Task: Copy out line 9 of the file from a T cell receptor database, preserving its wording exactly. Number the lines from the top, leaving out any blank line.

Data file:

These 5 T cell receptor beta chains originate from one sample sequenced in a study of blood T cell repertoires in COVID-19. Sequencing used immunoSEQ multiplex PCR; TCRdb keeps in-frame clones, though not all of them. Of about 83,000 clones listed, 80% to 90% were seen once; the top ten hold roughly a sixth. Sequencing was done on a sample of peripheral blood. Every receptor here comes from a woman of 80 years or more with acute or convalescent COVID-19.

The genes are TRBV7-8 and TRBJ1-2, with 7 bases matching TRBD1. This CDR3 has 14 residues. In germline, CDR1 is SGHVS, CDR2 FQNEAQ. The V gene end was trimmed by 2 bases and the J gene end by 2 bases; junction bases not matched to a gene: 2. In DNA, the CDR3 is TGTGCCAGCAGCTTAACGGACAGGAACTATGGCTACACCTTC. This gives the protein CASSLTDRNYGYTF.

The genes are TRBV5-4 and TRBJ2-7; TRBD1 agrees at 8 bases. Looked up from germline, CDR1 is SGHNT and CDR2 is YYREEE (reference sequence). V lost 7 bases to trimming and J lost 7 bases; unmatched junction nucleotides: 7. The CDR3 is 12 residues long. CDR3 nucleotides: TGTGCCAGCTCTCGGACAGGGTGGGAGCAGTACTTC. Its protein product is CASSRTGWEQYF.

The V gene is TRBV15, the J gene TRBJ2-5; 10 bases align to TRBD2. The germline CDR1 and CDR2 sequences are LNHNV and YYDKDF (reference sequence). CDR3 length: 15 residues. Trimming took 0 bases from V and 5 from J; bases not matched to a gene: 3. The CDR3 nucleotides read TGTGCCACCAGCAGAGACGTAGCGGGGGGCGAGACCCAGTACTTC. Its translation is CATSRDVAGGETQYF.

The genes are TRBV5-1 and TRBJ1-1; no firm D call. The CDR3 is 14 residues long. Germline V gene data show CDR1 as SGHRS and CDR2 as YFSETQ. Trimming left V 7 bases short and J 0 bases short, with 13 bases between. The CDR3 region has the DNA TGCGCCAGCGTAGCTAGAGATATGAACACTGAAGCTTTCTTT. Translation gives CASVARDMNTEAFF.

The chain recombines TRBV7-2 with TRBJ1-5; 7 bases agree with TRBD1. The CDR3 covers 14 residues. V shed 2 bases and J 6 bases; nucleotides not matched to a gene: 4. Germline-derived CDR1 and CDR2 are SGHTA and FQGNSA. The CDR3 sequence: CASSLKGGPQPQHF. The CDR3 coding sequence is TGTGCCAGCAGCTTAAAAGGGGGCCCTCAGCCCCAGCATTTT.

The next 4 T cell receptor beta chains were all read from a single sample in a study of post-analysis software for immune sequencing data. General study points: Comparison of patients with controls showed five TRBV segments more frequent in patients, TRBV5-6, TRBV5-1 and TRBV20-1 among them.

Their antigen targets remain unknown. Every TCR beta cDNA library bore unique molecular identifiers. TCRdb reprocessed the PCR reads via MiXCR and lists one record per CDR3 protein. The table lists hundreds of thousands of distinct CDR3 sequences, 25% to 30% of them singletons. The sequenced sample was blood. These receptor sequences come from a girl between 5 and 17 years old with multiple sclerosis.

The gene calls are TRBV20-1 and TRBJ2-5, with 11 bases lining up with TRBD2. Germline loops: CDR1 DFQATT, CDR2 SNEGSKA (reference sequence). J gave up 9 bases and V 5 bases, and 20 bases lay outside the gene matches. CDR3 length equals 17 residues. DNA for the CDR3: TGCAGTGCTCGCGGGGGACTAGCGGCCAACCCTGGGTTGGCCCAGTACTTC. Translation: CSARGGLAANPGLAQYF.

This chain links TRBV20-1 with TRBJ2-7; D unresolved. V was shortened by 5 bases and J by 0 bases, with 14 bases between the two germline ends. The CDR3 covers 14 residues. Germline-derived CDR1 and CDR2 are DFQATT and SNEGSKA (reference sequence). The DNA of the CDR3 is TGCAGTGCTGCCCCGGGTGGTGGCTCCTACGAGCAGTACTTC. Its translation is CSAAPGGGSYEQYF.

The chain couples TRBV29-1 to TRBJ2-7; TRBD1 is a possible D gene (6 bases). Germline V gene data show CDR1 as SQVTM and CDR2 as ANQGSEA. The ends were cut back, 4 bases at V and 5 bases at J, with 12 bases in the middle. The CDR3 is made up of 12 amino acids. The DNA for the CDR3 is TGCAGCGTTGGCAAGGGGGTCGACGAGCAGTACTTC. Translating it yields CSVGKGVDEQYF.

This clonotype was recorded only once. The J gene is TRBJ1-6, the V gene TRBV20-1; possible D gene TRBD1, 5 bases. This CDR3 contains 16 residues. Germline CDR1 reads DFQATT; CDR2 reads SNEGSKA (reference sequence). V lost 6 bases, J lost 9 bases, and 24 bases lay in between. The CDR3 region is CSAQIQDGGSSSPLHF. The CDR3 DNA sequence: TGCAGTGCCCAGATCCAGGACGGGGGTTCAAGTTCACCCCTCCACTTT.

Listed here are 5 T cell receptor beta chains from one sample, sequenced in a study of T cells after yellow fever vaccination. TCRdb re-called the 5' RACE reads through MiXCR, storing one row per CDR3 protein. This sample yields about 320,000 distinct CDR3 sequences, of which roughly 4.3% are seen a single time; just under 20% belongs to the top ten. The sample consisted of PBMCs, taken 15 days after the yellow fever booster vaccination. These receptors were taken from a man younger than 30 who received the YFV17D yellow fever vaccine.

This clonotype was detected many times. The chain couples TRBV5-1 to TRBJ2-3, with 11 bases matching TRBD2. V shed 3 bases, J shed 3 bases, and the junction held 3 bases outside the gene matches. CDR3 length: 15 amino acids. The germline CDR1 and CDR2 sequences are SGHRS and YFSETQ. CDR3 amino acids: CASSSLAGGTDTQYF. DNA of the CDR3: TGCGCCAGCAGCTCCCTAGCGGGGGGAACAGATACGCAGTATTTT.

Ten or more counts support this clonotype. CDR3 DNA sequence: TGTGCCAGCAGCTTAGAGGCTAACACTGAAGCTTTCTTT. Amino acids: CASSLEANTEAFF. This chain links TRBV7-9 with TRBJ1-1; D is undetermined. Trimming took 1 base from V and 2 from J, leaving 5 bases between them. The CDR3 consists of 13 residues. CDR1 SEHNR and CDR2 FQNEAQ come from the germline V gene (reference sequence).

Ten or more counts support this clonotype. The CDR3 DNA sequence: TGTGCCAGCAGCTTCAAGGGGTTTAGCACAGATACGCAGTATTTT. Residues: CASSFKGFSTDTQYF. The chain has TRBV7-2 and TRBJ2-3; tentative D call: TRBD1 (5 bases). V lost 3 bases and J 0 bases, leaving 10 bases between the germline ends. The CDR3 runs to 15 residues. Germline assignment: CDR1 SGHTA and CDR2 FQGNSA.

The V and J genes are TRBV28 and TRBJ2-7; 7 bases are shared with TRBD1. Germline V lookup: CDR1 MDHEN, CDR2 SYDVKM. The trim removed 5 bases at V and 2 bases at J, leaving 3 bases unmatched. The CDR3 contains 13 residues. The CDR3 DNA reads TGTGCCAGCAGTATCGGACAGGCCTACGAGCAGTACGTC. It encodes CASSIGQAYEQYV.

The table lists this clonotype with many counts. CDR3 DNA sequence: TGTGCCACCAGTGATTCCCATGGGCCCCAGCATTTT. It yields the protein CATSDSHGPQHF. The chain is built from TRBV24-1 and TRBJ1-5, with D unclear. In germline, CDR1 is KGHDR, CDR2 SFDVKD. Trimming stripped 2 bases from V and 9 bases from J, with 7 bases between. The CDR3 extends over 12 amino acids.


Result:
The gene calls are TRBV20-1 and TRBJ2-5, with 11 bases lining up with TRBD2. Germline loops: CDR1 DFQATT, CDR2 SNEGSKA (reference sequence). J gave up 9 bases and V 5 bases, and 20 bases lay outside the gene matches. CDR3 length equals 17 residues. DNA for the CDR3: TGCAGTGCTCGCGGGGGACTAGCGGCCAACCCTGGGTTGGCCCAGTACTTC. Translation: CSARGGLAANPGLAQYF.